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October 16, 2013

Rodney Hood

Tyler Thornton


JEFF FISCHEL:  Time to talk about Duke basketball.
Rodney, now that you've settled into the starts lineup for Duke, give me your impressions of what it's like playing for Duke basketball.
RODNEY HOOD:  It's a tremendous honor to be able to put that uniform on.  The tradition has been laid down for the program.  Just to be able to help keep that going is a tremendous honor.
JEFF FISCHEL:  Tyler, what have the years been like for you at Duke?
TYLER THORNTON:  Like he said, it's been a tremendous honor, like the best feeling in the world to be able to wake up in the morning and say, I play for CoachK.  To see the history, trying to write your own history at the same time.  It's like living a dream day in, day out.
JEFF FISCHEL:  Yes, sir.

Q.  Rodney, you're a team captain without having played a minute for Duke.  That is a position that is revered.  What does that say about what you accomplished during your year on the sidelines?
RODNEY HOOD:  It was a great feeling to be named team captain.  It just goes to the respect that the teammates and the coaching staff have for me.
It's a big responsibility, especially at Duke.  I'm looking forward to that challenge.
JEFF FISCHEL:  Tyler, what has it been like seeing Rodney get in the lineup?
TYLER THORNTON:  Last year in practice, on the scout team, whatever, he was by far the best player on the scouting team.  He really helped us get ready for our opponents.
He set his foundation.  He earned his respect at that moment.
When the season finished last year, he just cranked it up when we were in open gym and workouts.  The guys just respect him.  The game speaks for itself.

Q.  Syracuse coming into the conference.  Obviously you know your coach is number one on the wins list, Syracuse is number two.  They never like to play each other.  Now they have to.  Talk about the excitement of that game.
TYLER THORNTON:  Those are two of the best college coaches of all time.  It's going to be a historical moment.  Definitely looking forward to playing the newcomers into the ACC, to have a fresh feeling.
But you would have never thought that we would have a home and away with Syracuse in a million years.  For it to happen is going to be amazing.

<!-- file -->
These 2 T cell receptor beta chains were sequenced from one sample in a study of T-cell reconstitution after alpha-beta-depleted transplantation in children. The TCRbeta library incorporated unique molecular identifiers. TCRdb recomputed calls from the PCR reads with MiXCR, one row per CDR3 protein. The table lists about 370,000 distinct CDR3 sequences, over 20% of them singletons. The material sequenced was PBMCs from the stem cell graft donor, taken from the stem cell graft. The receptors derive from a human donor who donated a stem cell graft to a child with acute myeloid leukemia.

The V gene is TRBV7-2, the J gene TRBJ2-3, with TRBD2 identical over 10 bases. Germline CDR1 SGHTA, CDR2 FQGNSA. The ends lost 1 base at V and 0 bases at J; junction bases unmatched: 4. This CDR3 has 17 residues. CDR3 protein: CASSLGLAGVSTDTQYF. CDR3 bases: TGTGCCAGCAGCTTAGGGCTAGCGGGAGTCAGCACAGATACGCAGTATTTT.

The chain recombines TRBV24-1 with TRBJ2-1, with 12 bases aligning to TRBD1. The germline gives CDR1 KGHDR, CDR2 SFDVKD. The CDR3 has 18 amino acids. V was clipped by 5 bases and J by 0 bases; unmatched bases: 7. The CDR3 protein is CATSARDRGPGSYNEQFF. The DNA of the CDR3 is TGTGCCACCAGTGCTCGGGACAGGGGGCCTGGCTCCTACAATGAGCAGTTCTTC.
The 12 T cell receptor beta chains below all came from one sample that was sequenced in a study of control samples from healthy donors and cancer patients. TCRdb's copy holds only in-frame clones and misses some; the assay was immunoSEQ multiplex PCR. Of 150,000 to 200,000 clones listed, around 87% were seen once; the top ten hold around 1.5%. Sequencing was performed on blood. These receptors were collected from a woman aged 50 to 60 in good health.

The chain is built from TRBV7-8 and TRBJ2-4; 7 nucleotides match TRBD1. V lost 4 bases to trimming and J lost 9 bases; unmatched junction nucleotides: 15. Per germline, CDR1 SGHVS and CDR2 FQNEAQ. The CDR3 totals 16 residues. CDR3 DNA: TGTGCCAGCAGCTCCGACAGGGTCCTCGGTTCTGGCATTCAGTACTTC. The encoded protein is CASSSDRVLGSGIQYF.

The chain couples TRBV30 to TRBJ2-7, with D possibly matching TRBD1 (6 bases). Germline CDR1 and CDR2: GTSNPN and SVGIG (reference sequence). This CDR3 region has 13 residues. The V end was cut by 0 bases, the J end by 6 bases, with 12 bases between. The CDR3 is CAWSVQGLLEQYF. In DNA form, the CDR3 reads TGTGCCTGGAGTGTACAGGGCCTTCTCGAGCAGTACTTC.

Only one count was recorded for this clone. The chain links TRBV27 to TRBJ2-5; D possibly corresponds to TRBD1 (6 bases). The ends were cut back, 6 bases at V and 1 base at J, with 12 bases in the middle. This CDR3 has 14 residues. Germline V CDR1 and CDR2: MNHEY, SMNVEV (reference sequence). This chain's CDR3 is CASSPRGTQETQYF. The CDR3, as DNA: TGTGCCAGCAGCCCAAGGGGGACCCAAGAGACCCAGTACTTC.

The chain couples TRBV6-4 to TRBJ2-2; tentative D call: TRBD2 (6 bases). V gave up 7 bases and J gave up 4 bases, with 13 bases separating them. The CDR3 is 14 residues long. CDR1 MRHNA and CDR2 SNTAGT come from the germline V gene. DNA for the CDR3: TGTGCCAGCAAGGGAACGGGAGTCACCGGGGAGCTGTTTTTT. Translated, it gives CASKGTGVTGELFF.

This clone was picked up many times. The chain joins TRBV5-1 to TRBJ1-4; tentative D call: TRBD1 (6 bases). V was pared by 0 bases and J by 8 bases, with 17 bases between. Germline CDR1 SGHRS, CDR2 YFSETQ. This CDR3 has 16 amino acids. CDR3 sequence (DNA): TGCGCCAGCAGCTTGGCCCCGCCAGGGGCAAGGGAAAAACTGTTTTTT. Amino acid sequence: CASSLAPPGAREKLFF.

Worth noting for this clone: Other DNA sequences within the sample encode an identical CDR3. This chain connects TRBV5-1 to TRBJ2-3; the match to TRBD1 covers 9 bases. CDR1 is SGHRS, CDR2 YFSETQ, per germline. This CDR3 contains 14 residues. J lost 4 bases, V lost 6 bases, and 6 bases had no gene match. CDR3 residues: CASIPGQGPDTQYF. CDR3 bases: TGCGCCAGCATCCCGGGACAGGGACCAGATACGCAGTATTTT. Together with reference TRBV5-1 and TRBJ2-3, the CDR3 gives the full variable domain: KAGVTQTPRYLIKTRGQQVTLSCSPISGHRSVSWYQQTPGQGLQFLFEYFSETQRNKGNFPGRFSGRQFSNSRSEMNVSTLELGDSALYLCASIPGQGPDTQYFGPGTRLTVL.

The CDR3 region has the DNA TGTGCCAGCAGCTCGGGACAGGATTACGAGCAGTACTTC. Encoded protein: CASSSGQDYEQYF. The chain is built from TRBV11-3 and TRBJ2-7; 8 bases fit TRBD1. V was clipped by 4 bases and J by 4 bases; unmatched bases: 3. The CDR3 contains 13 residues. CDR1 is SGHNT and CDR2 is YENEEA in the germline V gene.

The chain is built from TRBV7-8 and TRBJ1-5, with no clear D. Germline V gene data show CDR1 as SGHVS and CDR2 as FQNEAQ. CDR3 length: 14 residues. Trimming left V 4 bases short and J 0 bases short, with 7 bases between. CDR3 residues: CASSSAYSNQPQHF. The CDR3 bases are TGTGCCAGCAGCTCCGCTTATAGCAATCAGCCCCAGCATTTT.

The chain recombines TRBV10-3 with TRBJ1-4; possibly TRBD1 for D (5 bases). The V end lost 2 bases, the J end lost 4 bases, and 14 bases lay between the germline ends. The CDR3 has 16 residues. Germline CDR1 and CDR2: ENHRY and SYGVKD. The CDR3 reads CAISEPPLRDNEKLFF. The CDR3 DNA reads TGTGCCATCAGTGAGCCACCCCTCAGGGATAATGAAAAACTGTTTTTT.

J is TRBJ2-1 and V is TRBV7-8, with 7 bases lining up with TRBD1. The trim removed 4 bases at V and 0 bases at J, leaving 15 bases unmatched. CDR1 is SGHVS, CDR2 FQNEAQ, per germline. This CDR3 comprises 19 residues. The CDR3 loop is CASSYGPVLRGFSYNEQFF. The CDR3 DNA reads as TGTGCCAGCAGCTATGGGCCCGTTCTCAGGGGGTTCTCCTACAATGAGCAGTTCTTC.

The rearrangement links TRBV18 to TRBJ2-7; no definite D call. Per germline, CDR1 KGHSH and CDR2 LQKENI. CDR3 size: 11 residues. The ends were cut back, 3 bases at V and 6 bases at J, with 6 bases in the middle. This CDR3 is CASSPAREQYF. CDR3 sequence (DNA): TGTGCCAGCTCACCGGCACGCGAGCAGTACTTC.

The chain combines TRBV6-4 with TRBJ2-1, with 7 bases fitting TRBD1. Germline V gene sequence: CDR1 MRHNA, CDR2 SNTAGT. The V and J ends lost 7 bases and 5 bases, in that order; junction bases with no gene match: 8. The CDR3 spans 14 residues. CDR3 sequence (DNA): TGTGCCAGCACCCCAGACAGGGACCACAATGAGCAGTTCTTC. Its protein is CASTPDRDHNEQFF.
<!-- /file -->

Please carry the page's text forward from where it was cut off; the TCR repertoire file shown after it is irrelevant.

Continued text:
RODNEY HOOD:  Like Tyler said, it's going to be an amazing feeling.  Of course, they got Coach Boeheim, who is very respected, one of the best coaches of all times.  Two historical gyms.  I think they're trying to set a record when we go there, which is going to be great.
Them coming to us, see what the tradition is like, we can't wait for it.
JEFF FISCHEL:  Rodney, what do you think of playing in front of who knows how many people at the Carrier Dome?
RODNEY HOOD:¬† It will be the most I ever played in front of in my short basketball career.¬† It's going to be exciting.¬† That's why you come to big schools like Duke.¬† You want to play in front of those type of crowds, Final Four‑type atmosphere.¬† I'm looking forward to it.
JEFF FISCHEL:  Tyler, dealing with your intimate setting as well.
TYLER THORNTON:  Big games are always the most fun no matter where you're playing.  Their home gym, be that size, the atmosphere, I couldn't ask for anything better.
Then on the flipside, for them coming to us, they'll feel when the game gets really hyped, the gym actually starts shaking, it's going to be a different feeling than what they're used to.

Q.  Can you talk about what Jabari Parker is adding to the equation for you guys?  I know a lot of is expected out of him this year.
TYLER THORNTON:  He's definitely a very versatile player.  There's a mental adjustment for all freshmen they all have to make.  He's in the process of doing that.  He's doing a great job with accepting that.
But his skill set is something you can't teach.  His quickness, his athleticism, he has a great feel for the game.  He really understands the things we're trying to do.  He's going to get better every day.